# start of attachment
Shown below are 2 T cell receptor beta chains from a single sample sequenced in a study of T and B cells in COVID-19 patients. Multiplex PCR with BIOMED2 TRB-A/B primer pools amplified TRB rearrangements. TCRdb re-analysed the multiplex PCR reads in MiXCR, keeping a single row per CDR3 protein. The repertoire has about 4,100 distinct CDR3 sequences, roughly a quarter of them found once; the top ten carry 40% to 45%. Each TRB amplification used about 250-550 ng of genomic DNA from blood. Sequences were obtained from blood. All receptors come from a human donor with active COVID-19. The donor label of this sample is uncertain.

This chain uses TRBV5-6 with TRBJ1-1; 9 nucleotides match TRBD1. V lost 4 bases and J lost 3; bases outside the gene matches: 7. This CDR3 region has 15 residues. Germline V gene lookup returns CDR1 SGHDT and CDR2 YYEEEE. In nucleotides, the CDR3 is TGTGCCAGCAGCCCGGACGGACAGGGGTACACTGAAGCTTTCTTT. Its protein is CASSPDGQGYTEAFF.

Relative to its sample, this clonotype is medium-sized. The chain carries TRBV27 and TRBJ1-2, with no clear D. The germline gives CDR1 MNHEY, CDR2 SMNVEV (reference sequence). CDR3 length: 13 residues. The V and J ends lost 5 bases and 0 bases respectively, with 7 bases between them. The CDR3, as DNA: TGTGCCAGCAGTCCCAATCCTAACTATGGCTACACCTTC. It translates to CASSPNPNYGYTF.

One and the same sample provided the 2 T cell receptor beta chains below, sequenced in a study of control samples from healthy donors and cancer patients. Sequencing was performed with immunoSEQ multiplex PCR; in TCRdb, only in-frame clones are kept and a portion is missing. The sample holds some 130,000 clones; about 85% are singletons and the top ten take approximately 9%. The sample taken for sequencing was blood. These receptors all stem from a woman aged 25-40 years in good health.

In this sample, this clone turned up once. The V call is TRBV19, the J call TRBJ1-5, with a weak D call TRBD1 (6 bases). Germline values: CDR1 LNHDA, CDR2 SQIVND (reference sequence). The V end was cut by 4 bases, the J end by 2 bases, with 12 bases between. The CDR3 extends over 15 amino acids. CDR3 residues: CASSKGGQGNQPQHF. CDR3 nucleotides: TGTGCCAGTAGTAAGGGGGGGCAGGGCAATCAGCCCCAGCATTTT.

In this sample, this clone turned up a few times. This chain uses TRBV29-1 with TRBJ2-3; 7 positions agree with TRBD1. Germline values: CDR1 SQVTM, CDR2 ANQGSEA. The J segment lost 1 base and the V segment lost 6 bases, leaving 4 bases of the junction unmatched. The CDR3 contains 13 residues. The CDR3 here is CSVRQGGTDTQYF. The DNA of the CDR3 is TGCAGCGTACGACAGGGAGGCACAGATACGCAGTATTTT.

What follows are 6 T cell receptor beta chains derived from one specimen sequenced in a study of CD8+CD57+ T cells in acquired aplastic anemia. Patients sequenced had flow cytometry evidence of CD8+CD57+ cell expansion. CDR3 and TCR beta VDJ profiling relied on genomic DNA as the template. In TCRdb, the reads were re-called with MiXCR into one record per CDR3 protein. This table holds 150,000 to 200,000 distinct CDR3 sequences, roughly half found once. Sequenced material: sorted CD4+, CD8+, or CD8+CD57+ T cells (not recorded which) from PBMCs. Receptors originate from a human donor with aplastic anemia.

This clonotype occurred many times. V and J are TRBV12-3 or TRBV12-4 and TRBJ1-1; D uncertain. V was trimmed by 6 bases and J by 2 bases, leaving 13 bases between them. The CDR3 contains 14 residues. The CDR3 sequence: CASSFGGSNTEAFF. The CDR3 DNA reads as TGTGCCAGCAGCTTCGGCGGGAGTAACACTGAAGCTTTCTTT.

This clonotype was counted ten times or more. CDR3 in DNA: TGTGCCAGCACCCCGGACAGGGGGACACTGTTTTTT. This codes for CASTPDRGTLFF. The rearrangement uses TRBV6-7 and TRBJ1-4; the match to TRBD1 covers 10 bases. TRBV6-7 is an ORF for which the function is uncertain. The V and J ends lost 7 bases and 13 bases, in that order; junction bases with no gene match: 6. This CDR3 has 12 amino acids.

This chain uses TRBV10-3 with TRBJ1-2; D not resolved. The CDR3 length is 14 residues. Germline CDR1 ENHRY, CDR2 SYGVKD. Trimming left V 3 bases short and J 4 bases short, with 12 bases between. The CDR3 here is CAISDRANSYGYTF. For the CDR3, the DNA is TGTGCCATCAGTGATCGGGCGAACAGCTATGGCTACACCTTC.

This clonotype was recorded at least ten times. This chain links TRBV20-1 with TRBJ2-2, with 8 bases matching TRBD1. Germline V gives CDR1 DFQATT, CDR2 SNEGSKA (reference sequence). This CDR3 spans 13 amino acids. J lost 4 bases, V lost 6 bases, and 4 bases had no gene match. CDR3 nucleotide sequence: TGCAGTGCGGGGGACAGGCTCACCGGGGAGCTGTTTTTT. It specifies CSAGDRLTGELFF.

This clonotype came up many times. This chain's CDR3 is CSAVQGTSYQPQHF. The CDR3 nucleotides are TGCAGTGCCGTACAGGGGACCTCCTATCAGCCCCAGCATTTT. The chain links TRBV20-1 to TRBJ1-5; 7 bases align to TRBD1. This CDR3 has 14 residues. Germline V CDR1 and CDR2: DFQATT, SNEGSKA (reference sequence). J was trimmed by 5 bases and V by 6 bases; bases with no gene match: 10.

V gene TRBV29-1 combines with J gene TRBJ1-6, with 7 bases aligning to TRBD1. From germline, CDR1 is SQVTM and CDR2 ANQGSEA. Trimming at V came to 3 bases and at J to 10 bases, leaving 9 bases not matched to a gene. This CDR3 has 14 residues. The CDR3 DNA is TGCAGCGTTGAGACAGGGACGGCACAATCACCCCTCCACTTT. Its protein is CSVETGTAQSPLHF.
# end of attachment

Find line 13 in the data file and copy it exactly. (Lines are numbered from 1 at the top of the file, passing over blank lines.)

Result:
V gene TRBV29-1 combines with J gene TRBJ1-6, with 7 bases aligning to TRBD1. From germline, CDR1 is SQVTM and CDR2 ANQGSEA. Trimming at V came to 3 bases and at J to 10 bases, leaving 9 bases not matched to a gene. This CDR3 has 14 residues. The CDR3 DNA is TGCAGCGTTGAGACAGGGACGGCACAATCACCCCTCCACTTT. Its protein is CSVETGTAQSPLHF.